BILLINGS — Businesses and nonprofits in all of Montana and Wyoming are eligible for up to $2 million in disaster loans from the U.S. Small Business Administration, according to press releases from U.S. Sens. Jon Tester and Steve Daines of Montana and Wyoming Gov. Mark Gordon.
The loans are designed to help businesses stay afloat if they have suffered economic injury as a result of mandated closures related to COVID-19.
Initially, only some counties in both states were eligible because they had declared a state of emergency. This latest order added all remaining counties in both states.
Businesses and nonprofits are eligible for up to $2 million in loans with a maximum time to repay of 30 years. The interest rate for business loans is 3.75 percent. For nonprofits, the interest rate is 2.75 percent, according to a document from the Small Business Administration.
The disaster loans can be used to pay fixed debts, payroll, accounts payable and other bills that can't be paid due to COVID-19 pandemic.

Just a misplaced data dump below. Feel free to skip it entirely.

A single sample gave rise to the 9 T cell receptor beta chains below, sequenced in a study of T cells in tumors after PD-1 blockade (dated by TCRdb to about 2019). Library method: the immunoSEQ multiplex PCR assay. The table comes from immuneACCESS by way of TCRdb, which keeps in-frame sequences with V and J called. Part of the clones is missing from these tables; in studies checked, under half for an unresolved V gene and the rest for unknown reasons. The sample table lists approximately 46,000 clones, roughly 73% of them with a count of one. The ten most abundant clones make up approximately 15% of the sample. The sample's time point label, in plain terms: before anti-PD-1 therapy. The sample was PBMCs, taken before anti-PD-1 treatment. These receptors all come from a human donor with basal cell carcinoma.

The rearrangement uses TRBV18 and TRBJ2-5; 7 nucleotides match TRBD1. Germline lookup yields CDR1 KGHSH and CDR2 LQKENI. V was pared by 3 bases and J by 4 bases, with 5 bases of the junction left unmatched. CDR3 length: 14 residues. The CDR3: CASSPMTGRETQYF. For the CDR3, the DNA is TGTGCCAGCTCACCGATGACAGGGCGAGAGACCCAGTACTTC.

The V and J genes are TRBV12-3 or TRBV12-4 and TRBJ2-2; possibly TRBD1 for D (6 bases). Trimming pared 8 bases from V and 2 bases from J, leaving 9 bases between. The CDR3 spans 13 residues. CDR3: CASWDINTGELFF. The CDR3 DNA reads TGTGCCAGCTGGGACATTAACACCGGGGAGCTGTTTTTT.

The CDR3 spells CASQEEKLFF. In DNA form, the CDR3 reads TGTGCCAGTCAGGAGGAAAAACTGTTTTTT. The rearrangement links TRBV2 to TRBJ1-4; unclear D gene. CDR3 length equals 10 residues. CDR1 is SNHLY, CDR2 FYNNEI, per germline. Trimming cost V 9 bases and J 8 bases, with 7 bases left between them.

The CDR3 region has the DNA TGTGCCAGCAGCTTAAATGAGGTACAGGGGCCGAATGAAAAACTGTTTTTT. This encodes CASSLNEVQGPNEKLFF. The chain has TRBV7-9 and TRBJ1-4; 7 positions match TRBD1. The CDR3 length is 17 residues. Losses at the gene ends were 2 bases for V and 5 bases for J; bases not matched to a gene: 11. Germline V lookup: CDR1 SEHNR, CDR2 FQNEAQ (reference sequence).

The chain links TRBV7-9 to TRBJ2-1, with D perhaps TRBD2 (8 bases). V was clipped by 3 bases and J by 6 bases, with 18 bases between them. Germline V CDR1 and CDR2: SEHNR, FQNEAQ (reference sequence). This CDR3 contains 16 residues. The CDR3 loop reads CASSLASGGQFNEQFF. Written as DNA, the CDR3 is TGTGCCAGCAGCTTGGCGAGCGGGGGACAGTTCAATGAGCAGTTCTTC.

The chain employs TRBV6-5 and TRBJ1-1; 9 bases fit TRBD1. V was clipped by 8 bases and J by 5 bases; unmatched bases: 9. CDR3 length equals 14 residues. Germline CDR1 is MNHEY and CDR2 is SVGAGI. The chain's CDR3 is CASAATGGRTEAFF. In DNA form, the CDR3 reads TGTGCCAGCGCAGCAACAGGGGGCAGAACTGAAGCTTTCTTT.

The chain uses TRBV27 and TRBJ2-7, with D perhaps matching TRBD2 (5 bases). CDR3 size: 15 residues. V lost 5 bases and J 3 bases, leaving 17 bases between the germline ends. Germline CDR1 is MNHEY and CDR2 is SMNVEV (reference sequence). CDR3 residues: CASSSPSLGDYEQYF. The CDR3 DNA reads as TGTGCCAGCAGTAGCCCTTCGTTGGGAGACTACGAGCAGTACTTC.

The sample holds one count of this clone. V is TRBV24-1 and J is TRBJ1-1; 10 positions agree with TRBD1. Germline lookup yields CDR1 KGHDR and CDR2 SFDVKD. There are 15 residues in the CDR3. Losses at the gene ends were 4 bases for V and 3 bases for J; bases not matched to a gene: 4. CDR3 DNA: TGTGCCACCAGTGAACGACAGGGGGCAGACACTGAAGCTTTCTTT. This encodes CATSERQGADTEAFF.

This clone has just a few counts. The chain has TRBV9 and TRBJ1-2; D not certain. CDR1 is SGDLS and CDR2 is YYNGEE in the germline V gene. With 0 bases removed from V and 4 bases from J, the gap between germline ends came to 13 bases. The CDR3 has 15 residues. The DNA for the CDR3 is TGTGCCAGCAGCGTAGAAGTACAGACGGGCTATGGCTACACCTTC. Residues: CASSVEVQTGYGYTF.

Specific terms of each loan are determined on a case-by-case basis.
The application process can take between two and three weeks and is best done online at sba.gov. Applications can also be submitted in person at the Montana District Office in Helena, or at the Wyoming District Office in Casper.
The Small Business Administration also has a customer service center to answer questions over the phone at 1-800-659-2955.
In order to apply, a business owner must fill out IRS Form 4506-T, which gives the IRS and Small Business administration permission to view tax return information.
Next, the business owner must register with the Federal Emergency Management Agency to obtain a registration number. This can be done by calling FEMA at 1-800-621-3362, or by visiting disasterassistance.gov.
Here's a list of documents required to apply for a disaster loan according to the Small Business Administration web site:
During the loan application process, business owners will work with Small Business Administration representatives to verify credit, and estimate the total loss COVID-19 caused the business.
The Small Business Administration prepared a three-step document that describes the steps to apply for a loan.Click here to read it.
For more information on disaster loans visit sba.gov.